Monday, August 01, 2011

Gold-Panning in Juneau, Alaska

     It was wet and misty in the afternoon when we arrived in Juneau, Alaska aboard Holland America Line's  Zuiderdam. Due to a last-minute schedule change with sister ship Westerdam, we were relegated to anchoring in the bay, and had to take a tender boat ashore. The ride was smooth, though, and we were quickly whisked to the pier where we met our Gold Panning Adventure tour guide, Dig-In Dave.

Gold Panning Adventure this way!

     Dave was hard to miss in his prospector's hat, red plaid shirt, suspenders and knee-high rubber boots. Just in case, though, the Zuiderdam's shore excursion staff, dressed in red raincoats, were holding signs to direct us to our minibus. Soon we were on our way to Gold Creek, where we would learn the fine art of gold panning at the very spot where Chief Kowee led Joe Juneau and Richard Harris to strike it rich in 1880. During the short bus ride, Dig-In Dave told us about the history of Alaska's Gold Rush, and pointed out some of Juneau's landmarks along the way.

     Once we arrived at Gold Creek, where the Alaska-Juneau Gold Mining Company (AJGMC) once operated, we joined the other busloads of modern-day gold-seekers along the banks of the swiftly-flowing creek. The tops of the mountains around us were covered by low-lying misty clouds and a light rain fell as we made our way down, surrounded by run-down buildings left over from the AJGMC's operations.

Prospectors at Gold Creek

Dig-In Dave
     Our group gathered around Dave at the edge of the water, and watched carefully as he waded in, shovel in one hand and gold pan in the other. He filled his pan with dirt from the creek bed, and demonstrated how to add water, then shake the contents of the pan back and forth, allowing the heaviest particles (GOLD!) to sink to the bottom of the pan. He washed off the top layer of dirt and gravel in the creek, then went back to shaking. After repeating a few more times, it looked like he had washed everything out of his pan. But then, an experienced swirl of his hand, and - voilà! - like magic, tiny flakes of gold were scattered all over the bottom of his pan! The whole thing had taken him between 5 to 10 minutes, detailed explanation and demonstration included. He then waded out of the water, and handed us each our dirt-filled gold pans. We were off!!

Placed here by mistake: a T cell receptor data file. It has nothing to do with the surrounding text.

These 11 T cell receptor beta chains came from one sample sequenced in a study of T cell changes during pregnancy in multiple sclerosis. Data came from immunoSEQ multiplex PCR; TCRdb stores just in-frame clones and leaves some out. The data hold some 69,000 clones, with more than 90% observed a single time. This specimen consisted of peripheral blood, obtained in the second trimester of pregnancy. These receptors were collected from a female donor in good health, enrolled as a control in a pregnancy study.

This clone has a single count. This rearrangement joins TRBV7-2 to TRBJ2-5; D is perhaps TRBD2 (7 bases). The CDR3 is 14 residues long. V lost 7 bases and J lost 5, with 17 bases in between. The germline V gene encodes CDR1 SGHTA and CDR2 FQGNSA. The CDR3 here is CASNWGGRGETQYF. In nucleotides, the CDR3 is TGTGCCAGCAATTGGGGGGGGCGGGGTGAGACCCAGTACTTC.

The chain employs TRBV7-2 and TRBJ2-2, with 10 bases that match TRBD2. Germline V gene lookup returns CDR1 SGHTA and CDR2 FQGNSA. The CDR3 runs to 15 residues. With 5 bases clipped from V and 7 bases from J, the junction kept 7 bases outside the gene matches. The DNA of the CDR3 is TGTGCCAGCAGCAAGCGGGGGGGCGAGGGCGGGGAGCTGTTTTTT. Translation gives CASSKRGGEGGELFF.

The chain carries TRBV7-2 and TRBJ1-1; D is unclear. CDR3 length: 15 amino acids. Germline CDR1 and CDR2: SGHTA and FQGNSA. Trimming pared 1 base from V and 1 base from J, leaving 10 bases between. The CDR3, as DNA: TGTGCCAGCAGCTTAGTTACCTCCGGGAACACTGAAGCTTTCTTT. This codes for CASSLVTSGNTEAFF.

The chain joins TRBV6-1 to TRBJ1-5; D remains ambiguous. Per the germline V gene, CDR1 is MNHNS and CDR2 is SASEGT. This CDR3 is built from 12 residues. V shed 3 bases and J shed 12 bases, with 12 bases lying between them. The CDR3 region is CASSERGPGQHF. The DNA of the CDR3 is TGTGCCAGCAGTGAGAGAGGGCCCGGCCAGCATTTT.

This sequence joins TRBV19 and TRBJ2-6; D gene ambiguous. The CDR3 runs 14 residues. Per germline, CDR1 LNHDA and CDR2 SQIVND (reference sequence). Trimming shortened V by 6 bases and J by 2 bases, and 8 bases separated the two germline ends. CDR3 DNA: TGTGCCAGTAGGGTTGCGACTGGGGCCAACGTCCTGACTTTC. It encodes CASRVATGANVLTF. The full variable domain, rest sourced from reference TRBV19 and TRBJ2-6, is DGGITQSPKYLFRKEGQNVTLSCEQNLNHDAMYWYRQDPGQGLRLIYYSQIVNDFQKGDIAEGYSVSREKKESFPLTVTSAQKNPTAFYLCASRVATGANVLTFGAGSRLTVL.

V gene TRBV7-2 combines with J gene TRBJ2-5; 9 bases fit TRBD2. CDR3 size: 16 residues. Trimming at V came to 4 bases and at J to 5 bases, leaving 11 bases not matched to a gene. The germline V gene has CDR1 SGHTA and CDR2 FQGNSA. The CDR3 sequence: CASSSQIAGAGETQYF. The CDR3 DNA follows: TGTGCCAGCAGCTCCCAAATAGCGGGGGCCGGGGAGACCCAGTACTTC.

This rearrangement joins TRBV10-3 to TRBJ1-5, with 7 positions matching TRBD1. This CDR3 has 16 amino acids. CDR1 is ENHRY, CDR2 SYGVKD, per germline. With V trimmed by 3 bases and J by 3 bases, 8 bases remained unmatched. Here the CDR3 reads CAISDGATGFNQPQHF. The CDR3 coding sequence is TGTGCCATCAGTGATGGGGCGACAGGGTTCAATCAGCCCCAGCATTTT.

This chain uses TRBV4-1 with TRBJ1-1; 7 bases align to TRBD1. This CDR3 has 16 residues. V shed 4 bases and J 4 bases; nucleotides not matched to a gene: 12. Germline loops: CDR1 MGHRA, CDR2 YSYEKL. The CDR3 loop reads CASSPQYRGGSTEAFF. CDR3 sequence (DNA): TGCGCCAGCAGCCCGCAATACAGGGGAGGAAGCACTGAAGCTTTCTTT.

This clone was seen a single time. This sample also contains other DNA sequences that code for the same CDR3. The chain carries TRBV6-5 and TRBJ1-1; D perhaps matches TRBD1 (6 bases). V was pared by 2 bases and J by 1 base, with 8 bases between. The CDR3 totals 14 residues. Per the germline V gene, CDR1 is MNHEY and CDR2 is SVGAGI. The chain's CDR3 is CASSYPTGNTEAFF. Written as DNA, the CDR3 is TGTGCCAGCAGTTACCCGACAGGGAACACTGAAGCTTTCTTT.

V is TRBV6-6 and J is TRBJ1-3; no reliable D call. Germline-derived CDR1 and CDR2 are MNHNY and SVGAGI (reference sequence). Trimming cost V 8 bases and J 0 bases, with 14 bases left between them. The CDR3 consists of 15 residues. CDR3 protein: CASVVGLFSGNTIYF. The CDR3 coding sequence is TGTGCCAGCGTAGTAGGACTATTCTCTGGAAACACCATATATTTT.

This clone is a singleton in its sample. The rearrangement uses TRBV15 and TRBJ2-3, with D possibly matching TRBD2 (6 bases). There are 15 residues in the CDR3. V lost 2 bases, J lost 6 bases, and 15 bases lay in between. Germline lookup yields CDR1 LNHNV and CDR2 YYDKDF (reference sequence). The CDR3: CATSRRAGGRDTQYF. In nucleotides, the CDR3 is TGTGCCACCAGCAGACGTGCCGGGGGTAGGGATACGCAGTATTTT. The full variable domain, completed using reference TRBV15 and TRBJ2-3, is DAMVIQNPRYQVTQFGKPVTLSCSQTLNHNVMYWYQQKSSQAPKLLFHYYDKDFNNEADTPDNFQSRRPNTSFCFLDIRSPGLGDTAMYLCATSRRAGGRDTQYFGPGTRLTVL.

Dig-In Dave demonstrates how to pan for gold

     We joined the other gold panners crouched along the water's edge, and started shaking. Unfortunately, this was a lot harder than how Dave had made it seem. The cold creek water and non-stop shaking of the heavy gravel-filled metal pan had caused my whole hand to go numb before I finally got down to the last few teaspoons of fine dirt. So where was the gold? I carefully dipped my pan into the freezing water, tipped it slightly and allowed the water to flow out slowly, carrying most of the dirt with it. Then, I gave a little swirl, just like Dave - and amazingly, there were flecks of REAL GOLD lying on the bottom of my pan!


      I rushed over to the wooden table on the side of the creek where Dave was helping my fellow "Sourdoughs" to harvest their hard-found grains of gold. We used eyedroppers to suck up water (and a few flakes of gold), then transferred them into small plastic vials to take home. Dave awarded each of us a "Gold Claim Deed" on our way back into the bus. Next stop for the hungry gold prospectors: dinnertime at the Gold Creek Salmon Bake!

Collecting our gold

This article recounts our experience on the first portion of the "Gold Panning Adventure and Alaska Salmon Bake" shore excursion in Juneau, Alaska on July 18th, 2011. It was purchased through Holland America Line on board the Zuiderdam, and cost $79 per adult, $54 per child. This excursion lasts approximately 3 hours in total, and we spent about half of that on the gold panning expedition to Gold Creek.

Related Post:
Supper at the Gold Creek Salmon Bake in Juneau 

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